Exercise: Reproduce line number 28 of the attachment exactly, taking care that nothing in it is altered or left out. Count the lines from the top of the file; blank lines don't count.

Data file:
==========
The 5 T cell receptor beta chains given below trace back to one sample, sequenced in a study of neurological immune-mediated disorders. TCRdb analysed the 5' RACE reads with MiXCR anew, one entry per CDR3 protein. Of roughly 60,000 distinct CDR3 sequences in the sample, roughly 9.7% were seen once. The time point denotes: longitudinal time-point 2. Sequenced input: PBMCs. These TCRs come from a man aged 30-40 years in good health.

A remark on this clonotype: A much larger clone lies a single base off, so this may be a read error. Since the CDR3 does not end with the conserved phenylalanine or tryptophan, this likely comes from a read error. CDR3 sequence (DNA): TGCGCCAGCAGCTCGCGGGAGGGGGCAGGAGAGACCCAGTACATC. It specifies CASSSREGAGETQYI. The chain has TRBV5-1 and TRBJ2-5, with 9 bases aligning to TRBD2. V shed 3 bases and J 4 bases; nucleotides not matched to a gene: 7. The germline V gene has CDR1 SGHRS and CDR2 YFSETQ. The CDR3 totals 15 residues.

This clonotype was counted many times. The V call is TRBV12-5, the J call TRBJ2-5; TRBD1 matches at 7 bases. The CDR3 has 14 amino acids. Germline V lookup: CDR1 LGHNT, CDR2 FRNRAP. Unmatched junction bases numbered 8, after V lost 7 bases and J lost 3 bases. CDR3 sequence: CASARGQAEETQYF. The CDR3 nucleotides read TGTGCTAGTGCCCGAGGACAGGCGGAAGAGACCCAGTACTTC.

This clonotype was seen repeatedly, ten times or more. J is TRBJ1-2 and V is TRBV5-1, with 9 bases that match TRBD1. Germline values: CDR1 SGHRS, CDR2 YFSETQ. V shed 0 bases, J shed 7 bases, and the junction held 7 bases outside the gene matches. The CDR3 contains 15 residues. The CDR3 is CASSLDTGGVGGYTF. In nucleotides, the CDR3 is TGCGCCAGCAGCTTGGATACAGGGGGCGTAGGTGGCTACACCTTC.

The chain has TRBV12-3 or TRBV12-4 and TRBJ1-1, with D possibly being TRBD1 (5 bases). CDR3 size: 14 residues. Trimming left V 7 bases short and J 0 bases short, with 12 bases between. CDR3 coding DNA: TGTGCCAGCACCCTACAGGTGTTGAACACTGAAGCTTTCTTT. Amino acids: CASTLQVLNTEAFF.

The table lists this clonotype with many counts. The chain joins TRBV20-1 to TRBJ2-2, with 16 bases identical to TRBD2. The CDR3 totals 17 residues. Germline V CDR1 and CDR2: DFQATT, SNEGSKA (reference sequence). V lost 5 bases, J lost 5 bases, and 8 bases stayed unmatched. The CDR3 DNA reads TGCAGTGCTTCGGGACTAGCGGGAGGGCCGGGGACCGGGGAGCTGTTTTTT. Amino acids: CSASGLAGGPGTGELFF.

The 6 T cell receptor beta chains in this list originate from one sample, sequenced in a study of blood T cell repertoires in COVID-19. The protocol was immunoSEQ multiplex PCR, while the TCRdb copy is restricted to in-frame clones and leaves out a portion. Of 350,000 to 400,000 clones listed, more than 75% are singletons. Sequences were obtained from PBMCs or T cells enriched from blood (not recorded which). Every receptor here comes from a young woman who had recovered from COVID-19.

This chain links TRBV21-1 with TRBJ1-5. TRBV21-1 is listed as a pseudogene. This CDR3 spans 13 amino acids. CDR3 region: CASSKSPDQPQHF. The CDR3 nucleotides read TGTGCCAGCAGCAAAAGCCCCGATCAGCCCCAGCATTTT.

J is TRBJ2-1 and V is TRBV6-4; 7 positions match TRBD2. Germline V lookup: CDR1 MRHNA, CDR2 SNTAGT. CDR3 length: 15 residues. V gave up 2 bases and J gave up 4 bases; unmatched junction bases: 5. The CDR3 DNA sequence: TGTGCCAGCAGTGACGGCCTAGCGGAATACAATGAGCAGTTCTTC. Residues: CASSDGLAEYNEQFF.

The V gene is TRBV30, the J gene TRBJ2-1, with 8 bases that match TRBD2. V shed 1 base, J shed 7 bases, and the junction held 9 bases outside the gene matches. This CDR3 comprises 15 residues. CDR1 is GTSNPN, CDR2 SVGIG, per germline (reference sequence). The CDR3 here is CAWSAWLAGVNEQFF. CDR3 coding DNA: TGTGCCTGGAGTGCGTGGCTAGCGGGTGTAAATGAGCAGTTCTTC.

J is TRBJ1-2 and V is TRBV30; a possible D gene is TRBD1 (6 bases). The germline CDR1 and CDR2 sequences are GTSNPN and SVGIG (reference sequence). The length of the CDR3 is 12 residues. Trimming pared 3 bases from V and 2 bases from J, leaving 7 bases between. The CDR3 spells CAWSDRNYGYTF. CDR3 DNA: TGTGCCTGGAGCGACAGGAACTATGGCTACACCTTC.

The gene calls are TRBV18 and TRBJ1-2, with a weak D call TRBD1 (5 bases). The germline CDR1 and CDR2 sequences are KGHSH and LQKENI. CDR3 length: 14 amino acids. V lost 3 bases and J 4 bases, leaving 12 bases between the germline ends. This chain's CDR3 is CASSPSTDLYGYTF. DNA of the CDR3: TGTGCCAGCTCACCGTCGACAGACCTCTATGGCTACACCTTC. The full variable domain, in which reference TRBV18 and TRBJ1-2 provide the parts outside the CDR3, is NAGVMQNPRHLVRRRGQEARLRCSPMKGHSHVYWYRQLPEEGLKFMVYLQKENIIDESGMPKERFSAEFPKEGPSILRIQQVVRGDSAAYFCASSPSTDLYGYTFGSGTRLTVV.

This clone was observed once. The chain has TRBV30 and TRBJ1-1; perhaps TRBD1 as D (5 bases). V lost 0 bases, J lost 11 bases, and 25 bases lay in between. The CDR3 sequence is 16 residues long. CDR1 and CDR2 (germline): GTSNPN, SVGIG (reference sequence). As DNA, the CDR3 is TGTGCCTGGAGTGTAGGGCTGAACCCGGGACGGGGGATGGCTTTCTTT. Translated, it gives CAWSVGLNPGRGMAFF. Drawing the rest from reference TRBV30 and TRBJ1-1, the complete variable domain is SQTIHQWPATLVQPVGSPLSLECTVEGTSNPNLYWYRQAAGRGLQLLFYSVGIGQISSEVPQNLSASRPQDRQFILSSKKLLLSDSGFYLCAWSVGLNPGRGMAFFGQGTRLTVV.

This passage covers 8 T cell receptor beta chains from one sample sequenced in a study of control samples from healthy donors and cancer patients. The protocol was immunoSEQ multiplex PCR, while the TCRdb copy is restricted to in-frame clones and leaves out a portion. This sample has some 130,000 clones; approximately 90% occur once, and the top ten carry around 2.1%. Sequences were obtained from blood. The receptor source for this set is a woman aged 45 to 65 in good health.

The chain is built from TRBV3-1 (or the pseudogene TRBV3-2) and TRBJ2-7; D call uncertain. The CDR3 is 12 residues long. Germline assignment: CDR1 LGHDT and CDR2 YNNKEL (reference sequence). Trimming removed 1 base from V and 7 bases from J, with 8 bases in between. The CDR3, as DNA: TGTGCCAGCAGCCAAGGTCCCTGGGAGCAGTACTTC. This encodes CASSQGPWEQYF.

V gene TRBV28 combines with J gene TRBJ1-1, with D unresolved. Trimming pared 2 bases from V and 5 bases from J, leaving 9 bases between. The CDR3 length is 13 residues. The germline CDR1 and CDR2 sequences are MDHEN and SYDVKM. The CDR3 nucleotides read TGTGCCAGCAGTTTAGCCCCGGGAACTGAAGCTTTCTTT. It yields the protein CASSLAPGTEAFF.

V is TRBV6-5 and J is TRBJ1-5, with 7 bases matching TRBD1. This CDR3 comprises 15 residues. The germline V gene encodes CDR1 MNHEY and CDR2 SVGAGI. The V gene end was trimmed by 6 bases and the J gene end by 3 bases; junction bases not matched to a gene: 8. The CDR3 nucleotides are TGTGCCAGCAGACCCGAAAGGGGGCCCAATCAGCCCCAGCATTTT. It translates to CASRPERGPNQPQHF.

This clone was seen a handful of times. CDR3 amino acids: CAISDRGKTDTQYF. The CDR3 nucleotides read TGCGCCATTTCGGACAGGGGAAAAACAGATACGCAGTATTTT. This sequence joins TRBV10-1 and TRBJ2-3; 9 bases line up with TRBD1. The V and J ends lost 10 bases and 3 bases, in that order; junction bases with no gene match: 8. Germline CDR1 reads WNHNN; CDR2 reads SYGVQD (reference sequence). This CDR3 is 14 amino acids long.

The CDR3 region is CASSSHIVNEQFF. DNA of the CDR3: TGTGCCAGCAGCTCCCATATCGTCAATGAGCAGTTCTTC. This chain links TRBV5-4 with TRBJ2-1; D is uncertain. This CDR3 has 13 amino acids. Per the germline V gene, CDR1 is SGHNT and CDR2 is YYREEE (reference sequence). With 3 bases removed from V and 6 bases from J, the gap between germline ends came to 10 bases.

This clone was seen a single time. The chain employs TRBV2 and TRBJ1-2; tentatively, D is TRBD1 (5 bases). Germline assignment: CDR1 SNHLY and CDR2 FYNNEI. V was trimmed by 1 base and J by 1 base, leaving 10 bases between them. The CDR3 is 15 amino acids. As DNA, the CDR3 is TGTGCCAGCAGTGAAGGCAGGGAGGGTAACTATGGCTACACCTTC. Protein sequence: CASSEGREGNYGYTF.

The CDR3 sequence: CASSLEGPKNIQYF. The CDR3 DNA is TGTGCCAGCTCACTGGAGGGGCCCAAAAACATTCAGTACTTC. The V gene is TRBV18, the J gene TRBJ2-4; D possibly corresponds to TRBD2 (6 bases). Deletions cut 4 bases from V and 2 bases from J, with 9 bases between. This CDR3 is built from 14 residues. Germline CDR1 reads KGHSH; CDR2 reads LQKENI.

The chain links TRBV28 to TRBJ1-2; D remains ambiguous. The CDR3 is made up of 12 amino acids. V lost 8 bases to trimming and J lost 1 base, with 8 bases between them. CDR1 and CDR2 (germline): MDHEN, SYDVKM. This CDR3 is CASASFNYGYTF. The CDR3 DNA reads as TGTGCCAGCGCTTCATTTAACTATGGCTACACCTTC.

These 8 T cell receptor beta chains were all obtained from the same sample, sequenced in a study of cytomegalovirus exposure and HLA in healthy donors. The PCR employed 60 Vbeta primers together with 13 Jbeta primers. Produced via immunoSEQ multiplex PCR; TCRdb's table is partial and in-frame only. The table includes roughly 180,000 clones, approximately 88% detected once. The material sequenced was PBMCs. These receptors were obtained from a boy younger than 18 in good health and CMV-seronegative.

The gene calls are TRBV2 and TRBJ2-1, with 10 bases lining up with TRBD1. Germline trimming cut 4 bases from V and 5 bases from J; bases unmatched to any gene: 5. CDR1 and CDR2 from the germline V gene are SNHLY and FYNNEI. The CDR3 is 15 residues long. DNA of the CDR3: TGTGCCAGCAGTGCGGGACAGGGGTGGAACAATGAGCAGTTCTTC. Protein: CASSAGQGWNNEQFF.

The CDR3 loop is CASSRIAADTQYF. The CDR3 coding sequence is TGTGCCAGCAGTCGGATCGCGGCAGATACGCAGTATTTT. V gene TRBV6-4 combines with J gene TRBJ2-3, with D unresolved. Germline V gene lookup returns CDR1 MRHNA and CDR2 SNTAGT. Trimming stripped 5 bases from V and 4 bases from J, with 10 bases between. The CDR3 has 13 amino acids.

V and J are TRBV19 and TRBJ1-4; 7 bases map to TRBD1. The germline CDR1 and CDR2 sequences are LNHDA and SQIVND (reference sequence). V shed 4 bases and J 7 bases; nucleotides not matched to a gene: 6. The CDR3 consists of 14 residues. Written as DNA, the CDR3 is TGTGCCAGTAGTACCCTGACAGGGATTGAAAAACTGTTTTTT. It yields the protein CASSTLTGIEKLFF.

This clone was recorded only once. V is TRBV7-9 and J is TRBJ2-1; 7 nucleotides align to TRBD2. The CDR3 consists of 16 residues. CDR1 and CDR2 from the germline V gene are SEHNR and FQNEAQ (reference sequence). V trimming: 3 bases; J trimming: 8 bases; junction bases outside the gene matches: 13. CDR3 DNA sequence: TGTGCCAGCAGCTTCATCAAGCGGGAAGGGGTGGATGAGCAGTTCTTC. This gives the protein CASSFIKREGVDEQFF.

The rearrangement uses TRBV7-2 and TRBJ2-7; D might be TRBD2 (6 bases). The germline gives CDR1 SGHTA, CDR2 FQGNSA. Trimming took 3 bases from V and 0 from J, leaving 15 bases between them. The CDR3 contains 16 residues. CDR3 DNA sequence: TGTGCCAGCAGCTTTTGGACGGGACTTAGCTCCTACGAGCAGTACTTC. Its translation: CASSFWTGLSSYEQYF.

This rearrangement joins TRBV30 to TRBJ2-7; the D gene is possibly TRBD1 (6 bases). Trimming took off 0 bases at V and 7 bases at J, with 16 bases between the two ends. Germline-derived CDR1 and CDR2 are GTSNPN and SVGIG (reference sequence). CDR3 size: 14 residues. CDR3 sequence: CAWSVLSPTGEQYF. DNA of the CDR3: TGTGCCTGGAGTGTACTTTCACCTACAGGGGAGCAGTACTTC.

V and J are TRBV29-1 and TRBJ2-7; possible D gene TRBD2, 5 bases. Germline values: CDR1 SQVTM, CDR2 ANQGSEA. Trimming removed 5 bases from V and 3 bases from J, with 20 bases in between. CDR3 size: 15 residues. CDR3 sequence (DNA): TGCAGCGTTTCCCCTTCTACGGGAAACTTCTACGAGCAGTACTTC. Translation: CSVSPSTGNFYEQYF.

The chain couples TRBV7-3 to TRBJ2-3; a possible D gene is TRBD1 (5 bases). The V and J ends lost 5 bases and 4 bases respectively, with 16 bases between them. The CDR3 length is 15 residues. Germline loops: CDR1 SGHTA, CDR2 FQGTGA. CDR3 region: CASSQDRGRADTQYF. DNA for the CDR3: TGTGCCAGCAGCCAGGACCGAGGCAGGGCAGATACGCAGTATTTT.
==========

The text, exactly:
The rearrangement uses TRBV7-2 and TRBJ2-7; D might be TRBD2 (6 bases). The germline gives CDR1 SGHTA, CDR2 FQGNSA. Trimming took 3 bases from V and 0 from J, leaving 15 bases between them. The CDR3 contains 16 residues. CDR3 DNA sequence: TGTGCCAGCAGCTTTTGGACGGGACTTAGCTCCTACGAGCAGTACTTC. Its translation: CASSFWTGLSSYEQYF.